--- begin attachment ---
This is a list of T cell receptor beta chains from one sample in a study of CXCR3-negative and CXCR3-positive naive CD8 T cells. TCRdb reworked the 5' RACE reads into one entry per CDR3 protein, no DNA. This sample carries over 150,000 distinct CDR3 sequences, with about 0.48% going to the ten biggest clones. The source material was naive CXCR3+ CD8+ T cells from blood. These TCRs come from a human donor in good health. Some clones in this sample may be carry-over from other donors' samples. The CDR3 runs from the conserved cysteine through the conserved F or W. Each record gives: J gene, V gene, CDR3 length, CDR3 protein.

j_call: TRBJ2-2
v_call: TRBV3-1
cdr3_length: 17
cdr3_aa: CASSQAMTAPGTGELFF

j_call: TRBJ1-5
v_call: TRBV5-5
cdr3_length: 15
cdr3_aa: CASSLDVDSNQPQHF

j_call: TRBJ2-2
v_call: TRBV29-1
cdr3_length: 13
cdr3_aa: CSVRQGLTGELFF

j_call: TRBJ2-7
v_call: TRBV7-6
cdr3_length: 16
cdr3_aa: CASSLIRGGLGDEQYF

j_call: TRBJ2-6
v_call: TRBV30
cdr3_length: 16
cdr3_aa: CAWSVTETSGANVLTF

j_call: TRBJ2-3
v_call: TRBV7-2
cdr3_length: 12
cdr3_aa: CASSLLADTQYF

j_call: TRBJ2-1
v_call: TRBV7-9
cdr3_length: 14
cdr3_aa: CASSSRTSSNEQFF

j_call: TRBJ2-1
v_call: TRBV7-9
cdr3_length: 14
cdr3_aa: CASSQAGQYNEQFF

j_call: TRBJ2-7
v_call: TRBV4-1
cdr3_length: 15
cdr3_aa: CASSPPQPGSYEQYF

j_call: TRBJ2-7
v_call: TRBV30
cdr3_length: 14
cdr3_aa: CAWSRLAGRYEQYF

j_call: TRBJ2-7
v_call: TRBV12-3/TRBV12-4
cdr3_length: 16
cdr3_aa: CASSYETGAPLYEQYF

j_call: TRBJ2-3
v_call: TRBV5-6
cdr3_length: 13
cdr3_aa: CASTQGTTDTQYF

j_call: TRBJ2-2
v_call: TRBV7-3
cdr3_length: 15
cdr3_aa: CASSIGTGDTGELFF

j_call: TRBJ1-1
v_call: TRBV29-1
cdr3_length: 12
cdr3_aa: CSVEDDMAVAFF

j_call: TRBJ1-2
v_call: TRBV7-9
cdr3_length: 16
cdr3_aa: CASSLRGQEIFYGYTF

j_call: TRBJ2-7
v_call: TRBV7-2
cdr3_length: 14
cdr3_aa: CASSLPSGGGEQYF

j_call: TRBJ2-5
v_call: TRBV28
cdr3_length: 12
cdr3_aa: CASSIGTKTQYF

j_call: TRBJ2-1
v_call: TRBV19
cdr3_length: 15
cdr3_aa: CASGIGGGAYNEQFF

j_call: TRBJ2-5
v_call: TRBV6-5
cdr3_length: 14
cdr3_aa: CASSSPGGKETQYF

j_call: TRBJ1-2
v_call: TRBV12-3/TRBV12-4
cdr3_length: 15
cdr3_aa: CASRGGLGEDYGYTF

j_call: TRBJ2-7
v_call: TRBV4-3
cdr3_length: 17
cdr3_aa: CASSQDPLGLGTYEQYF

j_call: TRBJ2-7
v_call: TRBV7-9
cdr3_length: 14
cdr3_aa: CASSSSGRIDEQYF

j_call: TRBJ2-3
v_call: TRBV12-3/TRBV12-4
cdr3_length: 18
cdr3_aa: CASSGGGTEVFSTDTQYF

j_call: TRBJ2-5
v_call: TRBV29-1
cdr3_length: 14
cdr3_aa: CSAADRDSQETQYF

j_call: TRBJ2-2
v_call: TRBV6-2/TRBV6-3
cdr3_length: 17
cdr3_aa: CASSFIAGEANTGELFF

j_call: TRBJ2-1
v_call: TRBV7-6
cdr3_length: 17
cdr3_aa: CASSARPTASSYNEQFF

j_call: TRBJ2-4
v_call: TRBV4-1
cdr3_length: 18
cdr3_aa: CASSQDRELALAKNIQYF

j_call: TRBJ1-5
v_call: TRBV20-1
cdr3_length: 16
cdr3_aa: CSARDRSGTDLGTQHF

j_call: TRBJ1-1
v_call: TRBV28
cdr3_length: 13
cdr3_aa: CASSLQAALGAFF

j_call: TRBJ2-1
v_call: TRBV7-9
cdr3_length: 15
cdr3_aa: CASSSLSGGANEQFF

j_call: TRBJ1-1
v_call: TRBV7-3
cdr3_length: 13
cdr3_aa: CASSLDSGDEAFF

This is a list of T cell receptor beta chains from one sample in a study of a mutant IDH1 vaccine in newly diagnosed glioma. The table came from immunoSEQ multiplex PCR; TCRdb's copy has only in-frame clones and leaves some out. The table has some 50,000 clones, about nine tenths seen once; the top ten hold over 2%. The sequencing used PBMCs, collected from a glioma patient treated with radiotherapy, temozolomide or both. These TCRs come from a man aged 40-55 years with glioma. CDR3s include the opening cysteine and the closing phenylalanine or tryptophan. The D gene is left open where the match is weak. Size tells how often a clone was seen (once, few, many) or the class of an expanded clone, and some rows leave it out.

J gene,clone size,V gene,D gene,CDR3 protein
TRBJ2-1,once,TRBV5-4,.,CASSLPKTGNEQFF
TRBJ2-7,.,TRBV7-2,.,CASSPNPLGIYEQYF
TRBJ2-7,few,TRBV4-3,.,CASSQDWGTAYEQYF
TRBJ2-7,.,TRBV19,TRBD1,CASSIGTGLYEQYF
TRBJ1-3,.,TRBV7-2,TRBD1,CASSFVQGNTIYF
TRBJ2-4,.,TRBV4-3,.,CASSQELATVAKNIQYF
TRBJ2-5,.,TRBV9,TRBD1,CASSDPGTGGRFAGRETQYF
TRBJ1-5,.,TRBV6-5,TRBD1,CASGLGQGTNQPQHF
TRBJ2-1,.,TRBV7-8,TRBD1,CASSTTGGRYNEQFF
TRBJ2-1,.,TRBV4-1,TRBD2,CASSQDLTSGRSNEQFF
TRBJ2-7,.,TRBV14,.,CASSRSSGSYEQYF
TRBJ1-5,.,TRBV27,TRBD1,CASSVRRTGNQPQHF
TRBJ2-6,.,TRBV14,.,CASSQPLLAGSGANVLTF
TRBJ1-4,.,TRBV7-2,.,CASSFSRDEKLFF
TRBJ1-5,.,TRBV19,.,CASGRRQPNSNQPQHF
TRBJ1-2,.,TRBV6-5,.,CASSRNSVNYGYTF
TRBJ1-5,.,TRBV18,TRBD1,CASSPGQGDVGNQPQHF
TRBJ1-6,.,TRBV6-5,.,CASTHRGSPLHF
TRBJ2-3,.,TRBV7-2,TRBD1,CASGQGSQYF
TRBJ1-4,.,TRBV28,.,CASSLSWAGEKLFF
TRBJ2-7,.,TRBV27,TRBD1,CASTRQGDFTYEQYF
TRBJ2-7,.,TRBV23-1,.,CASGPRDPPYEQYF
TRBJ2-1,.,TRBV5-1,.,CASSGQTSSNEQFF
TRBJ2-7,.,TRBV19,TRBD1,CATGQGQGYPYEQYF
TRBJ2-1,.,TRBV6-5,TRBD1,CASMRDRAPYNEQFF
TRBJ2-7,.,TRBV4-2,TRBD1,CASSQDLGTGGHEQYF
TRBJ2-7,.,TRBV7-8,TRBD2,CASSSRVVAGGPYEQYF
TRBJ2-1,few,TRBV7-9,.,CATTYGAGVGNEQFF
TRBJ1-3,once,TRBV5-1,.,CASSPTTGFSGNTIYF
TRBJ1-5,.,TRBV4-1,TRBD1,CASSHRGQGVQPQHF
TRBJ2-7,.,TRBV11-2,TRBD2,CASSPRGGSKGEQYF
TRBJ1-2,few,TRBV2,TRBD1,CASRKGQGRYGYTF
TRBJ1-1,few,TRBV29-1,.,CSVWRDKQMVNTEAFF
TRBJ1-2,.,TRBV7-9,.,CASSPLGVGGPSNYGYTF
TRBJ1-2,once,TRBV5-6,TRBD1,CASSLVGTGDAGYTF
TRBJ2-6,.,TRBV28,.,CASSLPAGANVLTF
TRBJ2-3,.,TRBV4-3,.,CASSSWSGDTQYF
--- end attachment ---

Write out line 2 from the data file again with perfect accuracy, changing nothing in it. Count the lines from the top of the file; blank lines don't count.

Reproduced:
j_call: TRBJ2-2